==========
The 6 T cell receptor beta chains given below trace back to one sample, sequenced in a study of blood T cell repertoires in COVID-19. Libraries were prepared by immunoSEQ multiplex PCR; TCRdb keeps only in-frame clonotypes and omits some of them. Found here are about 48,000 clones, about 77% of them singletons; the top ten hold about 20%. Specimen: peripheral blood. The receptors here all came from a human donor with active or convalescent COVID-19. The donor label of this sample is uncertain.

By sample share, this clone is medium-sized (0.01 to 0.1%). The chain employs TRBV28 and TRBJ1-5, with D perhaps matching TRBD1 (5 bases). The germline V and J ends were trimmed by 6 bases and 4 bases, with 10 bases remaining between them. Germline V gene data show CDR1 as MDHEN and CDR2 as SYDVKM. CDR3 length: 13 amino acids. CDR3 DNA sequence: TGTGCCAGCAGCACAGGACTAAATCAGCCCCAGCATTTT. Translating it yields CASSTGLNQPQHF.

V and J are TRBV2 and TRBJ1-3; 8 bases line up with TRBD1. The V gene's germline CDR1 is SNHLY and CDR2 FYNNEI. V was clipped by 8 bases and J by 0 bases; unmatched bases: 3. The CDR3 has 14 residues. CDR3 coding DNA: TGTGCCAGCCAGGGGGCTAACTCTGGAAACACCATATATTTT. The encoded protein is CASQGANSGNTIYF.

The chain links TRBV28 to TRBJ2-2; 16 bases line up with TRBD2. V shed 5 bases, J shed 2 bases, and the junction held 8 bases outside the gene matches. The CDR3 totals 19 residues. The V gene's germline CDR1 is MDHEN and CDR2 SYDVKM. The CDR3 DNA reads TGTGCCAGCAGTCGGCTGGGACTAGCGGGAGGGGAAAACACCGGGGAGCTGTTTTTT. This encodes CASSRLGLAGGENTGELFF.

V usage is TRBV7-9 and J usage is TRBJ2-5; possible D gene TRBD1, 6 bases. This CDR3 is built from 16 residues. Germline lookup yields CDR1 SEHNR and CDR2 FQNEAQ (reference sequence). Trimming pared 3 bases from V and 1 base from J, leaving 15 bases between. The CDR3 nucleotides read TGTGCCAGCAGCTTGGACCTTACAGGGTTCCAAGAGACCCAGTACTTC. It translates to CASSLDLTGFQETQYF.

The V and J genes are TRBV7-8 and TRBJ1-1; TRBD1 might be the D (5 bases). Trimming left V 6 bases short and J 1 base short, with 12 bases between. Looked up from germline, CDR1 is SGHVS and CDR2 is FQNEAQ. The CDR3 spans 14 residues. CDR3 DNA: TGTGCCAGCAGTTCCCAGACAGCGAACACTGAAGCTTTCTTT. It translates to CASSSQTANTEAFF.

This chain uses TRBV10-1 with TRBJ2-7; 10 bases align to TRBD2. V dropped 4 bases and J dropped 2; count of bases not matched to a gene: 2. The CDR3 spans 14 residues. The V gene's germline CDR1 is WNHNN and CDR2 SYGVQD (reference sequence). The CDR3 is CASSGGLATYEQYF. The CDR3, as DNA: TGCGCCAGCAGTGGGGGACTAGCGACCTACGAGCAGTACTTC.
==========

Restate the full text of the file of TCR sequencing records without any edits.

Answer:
The 6 T cell receptor beta chains given below trace back to one sample, sequenced in a study of blood T cell repertoires in COVID-19. Libraries were prepared by immunoSEQ multiplex PCR; TCRdb keeps only in-frame clonotypes and omits some of them. Found here are about 48,000 clones, about 77% of them singletons; the top ten hold about 20%. Specimen: peripheral blood. The receptors here all came from a human donor with active or convalescent COVID-19. The donor label of this sample is uncertain.

By sample share, this clone is medium-sized (0.01 to 0.1%). The chain employs TRBV28 and TRBJ1-5, with D perhaps matching TRBD1 (5 bases). The germline V and J ends were trimmed by 6 bases and 4 bases, with 10 bases remaining between them. Germline V gene data show CDR1 as MDHEN and CDR2 as SYDVKM. CDR3 length: 13 amino acids. CDR3 DNA sequence: TGTGCCAGCAGCACAGGACTAAATCAGCCCCAGCATTTT. Translating it yields CASSTGLNQPQHF.

V and J are TRBV2 and TRBJ1-3; 8 bases line up with TRBD1. The V gene's germline CDR1 is SNHLY and CDR2 FYNNEI. V was clipped by 8 bases and J by 0 bases; unmatched bases: 3. The CDR3 has 14 residues. CDR3 coding DNA: TGTGCCAGCCAGGGGGCTAACTCTGGAAACACCATATATTTT. The encoded protein is CASQGANSGNTIYF.

The chain links TRBV28 to TRBJ2-2; 16 bases line up with TRBD2. V shed 5 bases, J shed 2 bases, and the junction held 8 bases outside the gene matches. The CDR3 totals 19 residues. The V gene's germline CDR1 is MDHEN and CDR2 SYDVKM. The CDR3 DNA reads TGTGCCAGCAGTCGGCTGGGACTAGCGGGAGGGGAAAACACCGGGGAGCTGTTTTTT. This encodes CASSRLGLAGGENTGELFF.

V usage is TRBV7-9 and J usage is TRBJ2-5; possible D gene TRBD1, 6 bases. This CDR3 is built from 16 residues. Germline lookup yields CDR1 SEHNR and CDR2 FQNEAQ (reference sequence). Trimming pared 3 bases from V and 1 base from J, leaving 15 bases between. The CDR3 nucleotides read TGTGCCAGCAGCTTGGACCTTACAGGGTTCCAAGAGACCCAGTACTTC. It translates to CASSLDLTGFQETQYF.

The V and J genes are TRBV7-8 and TRBJ1-1; TRBD1 might be the D (5 bases). Trimming left V 6 bases short and J 1 base short, with 12 bases between. Looked up from germline, CDR1 is SGHVS and CDR2 is FQNEAQ. The CDR3 spans 14 residues. CDR3 DNA: TGTGCCAGCAGTTCCCAGACAGCGAACACTGAAGCTTTCTTT. It translates to CASSSQTANTEAFF.

This chain uses TRBV10-1 with TRBJ2-7; 10 bases align to TRBD2. V dropped 4 bases and J dropped 2; count of bases not matched to a gene: 2. The CDR3 spans 14 residues. The V gene's germline CDR1 is WNHNN and CDR2 SYGVQD (reference sequence). The CDR3 is CASSGGLATYEQYF. The CDR3, as DNA: TGCGCCAGCAGTGGGGGACTAGCGACCTACGAGCAGTACTTC.